A day after Hindustan Times reported how the BMC chose not to retain its tenancy rights over a property that housed a civic school, the civic body has decided to order an inquiry into the matter.
Additional municipal commissioner Mohan Adtani told Hindustan Times that the administration would probe why the law department did not represent the case in court, when it came up for hearing in January this year.
"The court should have been told that the owner of the chawl had not opened a bank account, because of which the civic body could not transfer the rent to his account. But that did not happen," Adtani said.
He made it clear that after losing the case in the small causes court, the law department did not inform the administration about the need to file an appeal in the high court.
"The administration was kept in dark about it. An inquiry will be made in this matter and appropriate action will be taken against the guilty," he said.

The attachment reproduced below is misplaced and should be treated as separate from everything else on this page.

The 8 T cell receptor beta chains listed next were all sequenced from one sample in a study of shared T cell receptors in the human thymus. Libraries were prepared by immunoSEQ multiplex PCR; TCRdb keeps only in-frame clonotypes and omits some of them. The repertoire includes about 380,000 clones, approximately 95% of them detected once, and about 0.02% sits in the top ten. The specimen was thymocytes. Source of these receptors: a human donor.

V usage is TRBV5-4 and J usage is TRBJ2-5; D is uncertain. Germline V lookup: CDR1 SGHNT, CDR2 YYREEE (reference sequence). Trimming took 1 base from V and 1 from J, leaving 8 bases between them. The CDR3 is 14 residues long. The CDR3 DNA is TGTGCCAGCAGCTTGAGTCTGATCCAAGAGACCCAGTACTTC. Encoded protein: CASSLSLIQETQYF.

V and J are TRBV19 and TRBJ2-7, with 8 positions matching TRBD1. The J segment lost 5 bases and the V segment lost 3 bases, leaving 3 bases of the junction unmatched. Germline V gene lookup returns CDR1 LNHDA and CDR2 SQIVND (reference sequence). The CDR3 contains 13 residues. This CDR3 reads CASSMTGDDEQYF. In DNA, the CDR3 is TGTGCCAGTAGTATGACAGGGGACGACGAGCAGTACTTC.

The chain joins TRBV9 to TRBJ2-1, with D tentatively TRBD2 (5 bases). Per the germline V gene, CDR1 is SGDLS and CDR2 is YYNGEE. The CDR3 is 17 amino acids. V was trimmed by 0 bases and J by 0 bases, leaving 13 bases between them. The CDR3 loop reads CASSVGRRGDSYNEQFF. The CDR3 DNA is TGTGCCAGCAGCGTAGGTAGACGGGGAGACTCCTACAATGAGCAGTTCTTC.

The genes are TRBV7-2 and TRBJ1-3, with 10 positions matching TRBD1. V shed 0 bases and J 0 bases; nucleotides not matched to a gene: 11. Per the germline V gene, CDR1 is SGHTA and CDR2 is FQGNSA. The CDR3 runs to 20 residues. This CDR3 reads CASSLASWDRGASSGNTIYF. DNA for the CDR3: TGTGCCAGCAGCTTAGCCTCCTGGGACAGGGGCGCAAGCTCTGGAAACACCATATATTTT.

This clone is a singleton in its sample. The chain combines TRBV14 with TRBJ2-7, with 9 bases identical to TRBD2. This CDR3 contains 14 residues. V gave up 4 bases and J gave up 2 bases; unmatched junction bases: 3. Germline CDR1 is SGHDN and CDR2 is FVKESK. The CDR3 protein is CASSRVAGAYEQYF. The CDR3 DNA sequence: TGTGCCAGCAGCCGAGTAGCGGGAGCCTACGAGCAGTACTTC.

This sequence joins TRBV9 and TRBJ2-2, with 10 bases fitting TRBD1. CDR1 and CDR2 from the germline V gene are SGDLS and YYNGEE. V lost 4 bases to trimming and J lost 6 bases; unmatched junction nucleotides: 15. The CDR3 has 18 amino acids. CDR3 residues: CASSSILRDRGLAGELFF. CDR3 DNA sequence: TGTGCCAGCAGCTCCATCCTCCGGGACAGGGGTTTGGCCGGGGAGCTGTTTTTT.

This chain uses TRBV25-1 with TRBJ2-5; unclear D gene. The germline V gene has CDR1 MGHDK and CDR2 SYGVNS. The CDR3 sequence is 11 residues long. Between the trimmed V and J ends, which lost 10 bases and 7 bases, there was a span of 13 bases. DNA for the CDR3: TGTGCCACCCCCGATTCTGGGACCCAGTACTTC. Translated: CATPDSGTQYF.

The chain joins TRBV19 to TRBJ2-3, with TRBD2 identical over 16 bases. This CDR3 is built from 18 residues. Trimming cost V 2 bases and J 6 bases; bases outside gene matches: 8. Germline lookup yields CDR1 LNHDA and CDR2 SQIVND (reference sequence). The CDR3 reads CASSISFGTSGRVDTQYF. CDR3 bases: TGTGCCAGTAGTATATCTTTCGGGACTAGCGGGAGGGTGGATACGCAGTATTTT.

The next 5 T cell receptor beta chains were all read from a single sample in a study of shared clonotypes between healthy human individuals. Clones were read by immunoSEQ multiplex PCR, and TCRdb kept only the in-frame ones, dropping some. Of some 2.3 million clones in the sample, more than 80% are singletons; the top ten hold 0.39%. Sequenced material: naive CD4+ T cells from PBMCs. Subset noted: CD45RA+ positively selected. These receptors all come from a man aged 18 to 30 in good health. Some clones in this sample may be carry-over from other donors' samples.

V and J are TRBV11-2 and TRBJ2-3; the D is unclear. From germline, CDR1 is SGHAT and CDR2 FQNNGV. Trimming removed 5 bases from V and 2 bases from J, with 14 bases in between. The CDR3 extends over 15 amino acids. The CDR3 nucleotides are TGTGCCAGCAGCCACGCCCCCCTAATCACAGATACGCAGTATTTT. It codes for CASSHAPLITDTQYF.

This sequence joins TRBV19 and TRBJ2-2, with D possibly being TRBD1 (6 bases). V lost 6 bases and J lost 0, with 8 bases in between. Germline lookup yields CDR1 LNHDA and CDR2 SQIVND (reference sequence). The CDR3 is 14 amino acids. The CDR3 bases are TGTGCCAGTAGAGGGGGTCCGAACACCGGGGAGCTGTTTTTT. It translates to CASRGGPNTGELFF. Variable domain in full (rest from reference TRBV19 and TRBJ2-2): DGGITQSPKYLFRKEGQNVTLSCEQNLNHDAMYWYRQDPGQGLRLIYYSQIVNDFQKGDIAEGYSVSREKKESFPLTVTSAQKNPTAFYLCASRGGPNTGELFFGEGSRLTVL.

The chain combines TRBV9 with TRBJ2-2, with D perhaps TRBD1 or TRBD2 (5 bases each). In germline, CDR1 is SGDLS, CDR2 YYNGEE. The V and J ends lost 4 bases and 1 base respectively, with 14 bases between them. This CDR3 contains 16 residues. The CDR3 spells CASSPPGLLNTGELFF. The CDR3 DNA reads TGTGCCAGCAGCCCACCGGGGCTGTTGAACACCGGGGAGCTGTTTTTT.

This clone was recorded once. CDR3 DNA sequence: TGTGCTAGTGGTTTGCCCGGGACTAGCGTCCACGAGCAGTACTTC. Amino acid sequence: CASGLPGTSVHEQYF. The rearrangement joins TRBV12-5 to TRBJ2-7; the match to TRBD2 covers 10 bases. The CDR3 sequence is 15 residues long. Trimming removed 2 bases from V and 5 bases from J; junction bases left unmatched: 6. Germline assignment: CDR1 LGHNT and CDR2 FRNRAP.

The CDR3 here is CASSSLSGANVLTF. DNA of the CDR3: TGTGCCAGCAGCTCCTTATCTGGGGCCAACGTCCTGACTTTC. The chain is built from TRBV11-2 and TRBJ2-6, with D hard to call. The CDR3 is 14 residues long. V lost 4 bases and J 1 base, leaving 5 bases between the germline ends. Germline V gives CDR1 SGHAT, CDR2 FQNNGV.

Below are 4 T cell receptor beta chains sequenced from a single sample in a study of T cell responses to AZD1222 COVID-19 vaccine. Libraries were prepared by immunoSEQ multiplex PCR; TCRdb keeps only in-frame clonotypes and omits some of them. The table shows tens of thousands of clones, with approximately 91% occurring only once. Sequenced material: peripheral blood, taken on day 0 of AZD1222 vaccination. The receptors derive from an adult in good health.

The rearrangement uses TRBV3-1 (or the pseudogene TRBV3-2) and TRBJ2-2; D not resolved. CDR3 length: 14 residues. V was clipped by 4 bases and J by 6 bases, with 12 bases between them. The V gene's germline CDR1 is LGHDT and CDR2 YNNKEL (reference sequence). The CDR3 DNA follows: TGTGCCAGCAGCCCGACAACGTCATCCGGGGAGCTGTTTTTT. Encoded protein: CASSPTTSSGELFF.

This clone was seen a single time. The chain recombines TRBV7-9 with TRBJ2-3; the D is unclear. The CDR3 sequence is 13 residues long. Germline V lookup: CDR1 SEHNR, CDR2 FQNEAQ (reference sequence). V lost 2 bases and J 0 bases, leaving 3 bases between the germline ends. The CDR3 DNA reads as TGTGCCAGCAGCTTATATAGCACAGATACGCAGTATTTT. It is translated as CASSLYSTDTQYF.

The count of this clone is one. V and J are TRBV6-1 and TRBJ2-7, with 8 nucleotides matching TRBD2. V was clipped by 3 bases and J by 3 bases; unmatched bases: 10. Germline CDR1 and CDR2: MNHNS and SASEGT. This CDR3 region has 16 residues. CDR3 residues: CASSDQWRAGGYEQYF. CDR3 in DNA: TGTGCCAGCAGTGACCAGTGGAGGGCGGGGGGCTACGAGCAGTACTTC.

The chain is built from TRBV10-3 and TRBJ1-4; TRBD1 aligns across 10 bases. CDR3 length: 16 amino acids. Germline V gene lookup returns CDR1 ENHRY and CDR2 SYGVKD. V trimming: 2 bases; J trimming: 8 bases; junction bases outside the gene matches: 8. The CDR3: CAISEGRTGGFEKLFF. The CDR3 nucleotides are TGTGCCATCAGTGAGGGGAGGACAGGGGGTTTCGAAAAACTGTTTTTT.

The owner of Irani Chawl in Dadar, where a 10-classroom Hindi medium civic school was running, had approached the court asking BMC to vacate the premises.
The school had 10 classrooms spread over 2,000 square feet of chawl area. The cost of the premises, as per prevailing land rate in the area, which is around Rs 25,000 per square foot, comes to about Rs 5 crore.
Yet, instead of contesting the case, the civic body virtually handed the property back to the owner by not representing its case well. Worse, in spite of being given the 90 days to appeal against the verdict in the high court, the civic body did not do so.
Last week, following the court order, the 45-year-old school was forced shut and the 132 students of the school had to be shifted to another BMC school in Prabhadevi.
After the closure of the school, the BMC administration finally approached the high court, where the appeal will be heard on Monday.